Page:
Caution: Plot Twist Ahead.

Yesterday, I was livid. Genuinely livid. I was so angry that I had an existential crisis, which has never happened to me before. I know exactly what happened to make me angry, but I genuinely didn’t see it coming, which made it worse because I couldn’t prepare for it.

They day started off well. I woke up well rested and without an alarm clock. I exercised for thirty minutes, which didn’t hurt so bad. I can drown the headache I still have from my concussion with regular doses of Tylenol. I showered and got dress for work. I was able to read a bit and right a bit. I charted out my calories for the day and knew I’d come out on top. Things were going well. Until I went outside.

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I knew it snowed. I also knew that schools and churches were cancelled. Basically, what comes next is my own fault. I gave myself and hour and a half to get out of the driveway. I could see that the actual road was beautifully plowed and salted. I just needed to get my car through half a mile of driveway. I’ve been saying a mile long since yesterday. I’m trying to be realistic about it today. The driveway is long enough to fit probably seven to eight cars easily and then by the garage door the driveway doubles and there is space to turn your car around. It’s genuinely the longest driveway I’ve interacted with. And yesterday it was covered with snow up to my knee.

Stupidly, I tried to drive over it in my wittle Ford Focus, a testament to my constant and delusional eternal hope. I got stuck, which I foresaw as its own in surmountable feat. But when I got out of my car, I looked down the driveway and saw just how impossible my day had gotten. I just didn’t know how to get from Point A to Point B. I mean, I knew my one option, shovel, but Christmas crackers. I cannot express how desperately I wanted something magical to happen and for someone to come make all the snow disappear.

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I woke H up from her nap to enquire about the snow plow. She didn’t know how to work it and it was out of gas. Then she went back to sleep while I mumbled that I’d go shovel. That made me angry. She wasn’t being a bad person, but my anger exploded the situation. I wanted her to leap up and fix the problem. It was her house! Her driveway! Her snowplow! I unfairly villainized her because I was upset at the situation. I thought if the tables were turned, my family would never have made Chelsea go out and shovel our driveway! It didn’t matter that the differences in situation between my family and Chelsea’s are so starkly different that you can’t fairly compare them. I was angry.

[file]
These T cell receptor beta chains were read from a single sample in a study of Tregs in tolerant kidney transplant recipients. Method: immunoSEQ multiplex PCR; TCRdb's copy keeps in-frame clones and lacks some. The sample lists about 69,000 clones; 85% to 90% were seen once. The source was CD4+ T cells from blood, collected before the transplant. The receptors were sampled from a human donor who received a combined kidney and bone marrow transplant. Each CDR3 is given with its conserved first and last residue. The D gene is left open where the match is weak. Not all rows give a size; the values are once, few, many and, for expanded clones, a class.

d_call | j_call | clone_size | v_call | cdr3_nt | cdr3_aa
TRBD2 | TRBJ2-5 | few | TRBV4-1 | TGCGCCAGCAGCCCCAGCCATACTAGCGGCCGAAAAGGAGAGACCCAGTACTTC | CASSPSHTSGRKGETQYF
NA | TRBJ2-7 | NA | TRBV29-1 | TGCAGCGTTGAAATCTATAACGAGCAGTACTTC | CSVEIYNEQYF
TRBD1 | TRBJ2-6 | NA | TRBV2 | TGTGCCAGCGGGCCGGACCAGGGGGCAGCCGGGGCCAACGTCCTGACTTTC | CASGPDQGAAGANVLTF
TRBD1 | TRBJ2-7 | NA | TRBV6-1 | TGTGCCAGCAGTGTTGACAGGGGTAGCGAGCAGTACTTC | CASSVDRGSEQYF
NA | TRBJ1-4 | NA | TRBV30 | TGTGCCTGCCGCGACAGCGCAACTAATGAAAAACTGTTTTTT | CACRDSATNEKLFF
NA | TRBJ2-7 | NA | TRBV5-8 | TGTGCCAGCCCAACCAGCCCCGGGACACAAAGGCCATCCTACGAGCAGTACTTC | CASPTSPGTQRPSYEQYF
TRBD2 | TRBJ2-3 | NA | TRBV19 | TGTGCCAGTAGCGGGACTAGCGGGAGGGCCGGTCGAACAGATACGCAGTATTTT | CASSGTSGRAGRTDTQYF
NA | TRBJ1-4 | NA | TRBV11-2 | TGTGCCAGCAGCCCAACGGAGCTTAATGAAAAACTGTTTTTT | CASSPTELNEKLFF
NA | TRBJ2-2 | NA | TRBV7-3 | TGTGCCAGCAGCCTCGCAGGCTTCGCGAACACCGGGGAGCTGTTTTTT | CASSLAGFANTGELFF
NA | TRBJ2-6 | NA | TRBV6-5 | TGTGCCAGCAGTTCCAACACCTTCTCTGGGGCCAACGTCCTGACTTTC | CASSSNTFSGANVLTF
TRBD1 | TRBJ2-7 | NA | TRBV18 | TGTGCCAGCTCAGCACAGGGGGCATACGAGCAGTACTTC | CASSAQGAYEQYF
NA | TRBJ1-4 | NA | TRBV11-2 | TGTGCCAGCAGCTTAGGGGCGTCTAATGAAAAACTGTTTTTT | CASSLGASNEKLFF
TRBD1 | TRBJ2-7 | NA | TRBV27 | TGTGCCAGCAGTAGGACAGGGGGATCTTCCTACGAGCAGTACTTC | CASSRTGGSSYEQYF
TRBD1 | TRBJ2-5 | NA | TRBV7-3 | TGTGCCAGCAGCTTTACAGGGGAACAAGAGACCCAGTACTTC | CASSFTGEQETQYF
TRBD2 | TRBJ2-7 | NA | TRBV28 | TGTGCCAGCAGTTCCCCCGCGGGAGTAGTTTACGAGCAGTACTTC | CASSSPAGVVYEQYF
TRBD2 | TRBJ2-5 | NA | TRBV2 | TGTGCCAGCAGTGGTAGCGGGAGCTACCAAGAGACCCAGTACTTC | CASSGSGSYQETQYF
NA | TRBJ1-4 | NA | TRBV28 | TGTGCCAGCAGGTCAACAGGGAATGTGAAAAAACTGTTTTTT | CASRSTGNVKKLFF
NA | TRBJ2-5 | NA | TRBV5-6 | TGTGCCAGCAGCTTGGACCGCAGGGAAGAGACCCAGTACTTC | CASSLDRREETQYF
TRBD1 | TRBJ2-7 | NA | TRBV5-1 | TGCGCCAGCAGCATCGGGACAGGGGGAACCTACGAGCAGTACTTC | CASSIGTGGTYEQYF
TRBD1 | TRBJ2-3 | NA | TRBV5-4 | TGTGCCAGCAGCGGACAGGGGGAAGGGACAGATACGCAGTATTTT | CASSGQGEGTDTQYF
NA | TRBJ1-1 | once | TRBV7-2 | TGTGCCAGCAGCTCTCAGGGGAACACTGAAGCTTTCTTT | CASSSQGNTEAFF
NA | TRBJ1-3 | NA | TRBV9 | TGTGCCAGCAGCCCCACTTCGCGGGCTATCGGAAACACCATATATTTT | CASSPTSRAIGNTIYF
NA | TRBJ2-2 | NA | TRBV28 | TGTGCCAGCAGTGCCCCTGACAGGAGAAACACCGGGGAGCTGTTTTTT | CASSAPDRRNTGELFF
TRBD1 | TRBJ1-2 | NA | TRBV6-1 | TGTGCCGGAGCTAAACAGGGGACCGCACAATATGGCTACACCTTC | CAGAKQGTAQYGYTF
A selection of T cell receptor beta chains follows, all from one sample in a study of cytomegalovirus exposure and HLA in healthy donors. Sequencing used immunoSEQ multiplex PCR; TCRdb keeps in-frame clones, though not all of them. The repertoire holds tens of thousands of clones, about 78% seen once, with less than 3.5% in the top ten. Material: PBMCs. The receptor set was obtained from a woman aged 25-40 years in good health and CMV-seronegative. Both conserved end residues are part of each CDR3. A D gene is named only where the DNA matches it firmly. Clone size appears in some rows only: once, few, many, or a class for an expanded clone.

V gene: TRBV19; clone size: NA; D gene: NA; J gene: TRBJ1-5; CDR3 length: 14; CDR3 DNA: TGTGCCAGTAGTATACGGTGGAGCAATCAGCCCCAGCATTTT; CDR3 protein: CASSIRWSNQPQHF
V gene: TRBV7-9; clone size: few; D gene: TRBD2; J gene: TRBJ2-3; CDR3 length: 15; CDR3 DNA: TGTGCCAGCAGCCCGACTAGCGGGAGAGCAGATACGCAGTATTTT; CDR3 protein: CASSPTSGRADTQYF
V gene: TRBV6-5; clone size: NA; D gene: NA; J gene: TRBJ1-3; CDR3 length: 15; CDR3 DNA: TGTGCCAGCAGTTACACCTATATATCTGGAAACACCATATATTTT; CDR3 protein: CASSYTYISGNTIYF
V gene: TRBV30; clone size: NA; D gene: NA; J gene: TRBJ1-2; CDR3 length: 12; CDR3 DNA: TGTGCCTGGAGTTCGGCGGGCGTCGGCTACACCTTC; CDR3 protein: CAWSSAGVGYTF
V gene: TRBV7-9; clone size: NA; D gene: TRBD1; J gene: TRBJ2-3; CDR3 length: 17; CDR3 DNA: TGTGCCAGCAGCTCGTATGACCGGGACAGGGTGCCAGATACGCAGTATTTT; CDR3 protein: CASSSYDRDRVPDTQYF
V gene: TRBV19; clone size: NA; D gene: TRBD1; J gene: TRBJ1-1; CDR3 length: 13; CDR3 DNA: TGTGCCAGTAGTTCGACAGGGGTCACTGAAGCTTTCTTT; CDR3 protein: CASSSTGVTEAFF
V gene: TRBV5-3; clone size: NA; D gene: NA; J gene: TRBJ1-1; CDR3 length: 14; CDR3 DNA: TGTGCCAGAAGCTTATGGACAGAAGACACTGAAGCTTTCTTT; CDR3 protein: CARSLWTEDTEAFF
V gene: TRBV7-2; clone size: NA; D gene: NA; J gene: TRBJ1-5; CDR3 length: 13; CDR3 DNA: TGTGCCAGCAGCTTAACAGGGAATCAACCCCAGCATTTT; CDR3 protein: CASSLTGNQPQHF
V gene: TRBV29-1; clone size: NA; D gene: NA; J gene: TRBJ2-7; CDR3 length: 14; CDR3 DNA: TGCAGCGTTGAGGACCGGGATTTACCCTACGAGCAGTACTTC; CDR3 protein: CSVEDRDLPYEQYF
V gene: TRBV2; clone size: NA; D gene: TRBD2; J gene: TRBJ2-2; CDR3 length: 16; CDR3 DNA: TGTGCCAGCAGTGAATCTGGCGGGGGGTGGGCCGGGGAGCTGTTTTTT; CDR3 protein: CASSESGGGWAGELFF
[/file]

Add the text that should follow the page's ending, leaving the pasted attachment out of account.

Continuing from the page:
So I shoveled. A lot. In this type of snow you have to shovel the top half first and then the bottom half. You can shovel forward maybe two or three feet and then shovel across to the other side. Everything made it worse. Sweating despite being bundled up. Wind whipping my hair around. Back aching. Arms throbbing. People judging me for being stupid or pathetic while driving by. I felt a bit like the butler from Private Eyes that goes into a rage whenever he hears the word murder, or like a spitting cat.

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I thought, “This is exactly what a person recovering from a concussion should be doing! Why am I working so hard to get to a job that isn’t my calling? Why am I trying so hard when every other day I coast by? Why is this my life?” I called into question my whole existence while sinking deeper into a dark hole. The problem with this is that some part of my brain realized I was being an ass.

“But, masters, remember that I am an

ass; though it be not written down, yet forget not

that I am an ass.”

Dogberry, Much Ado About Nothing

So I tried to regain a sense of composure by thanking God. I thanked God for shovels, jackets, glovs that I got for Christmas but thought I’d never use, iPhone’s with music on them, earbuds that stayed in my ears, a boss that despite telling me I should get an Uber to drive me to work said it was okay if I was late, having boots that kept out the wet snow, and so on. I did not thank God with a thankful heart, but I also knew that the things I thanked him for were genuine things to be thankful about.

At some point, the neighbor came home. He asked why I wasn’t using the snowplow, which offset the calm I was trying to achieve with being thankful. I informed him with as much politeness that I could muster, that it had no gas. He came over to look at it, initially acting as a typical white male who could do all things. I didn’t care. If he could get the blasted thing to work, I’d throw a ticker tape parade for him. Quickly, I realized he didn’t entirely know what he was doing, so I continued to shovel while he fiddled with the snowplow. I was upset to the point of tears. My one chance at someone magically dropping by to solve my problems was a big fat failure. Nevertheless, it resigned me to the fact that I really was going to have to shovel the whole damn driveway.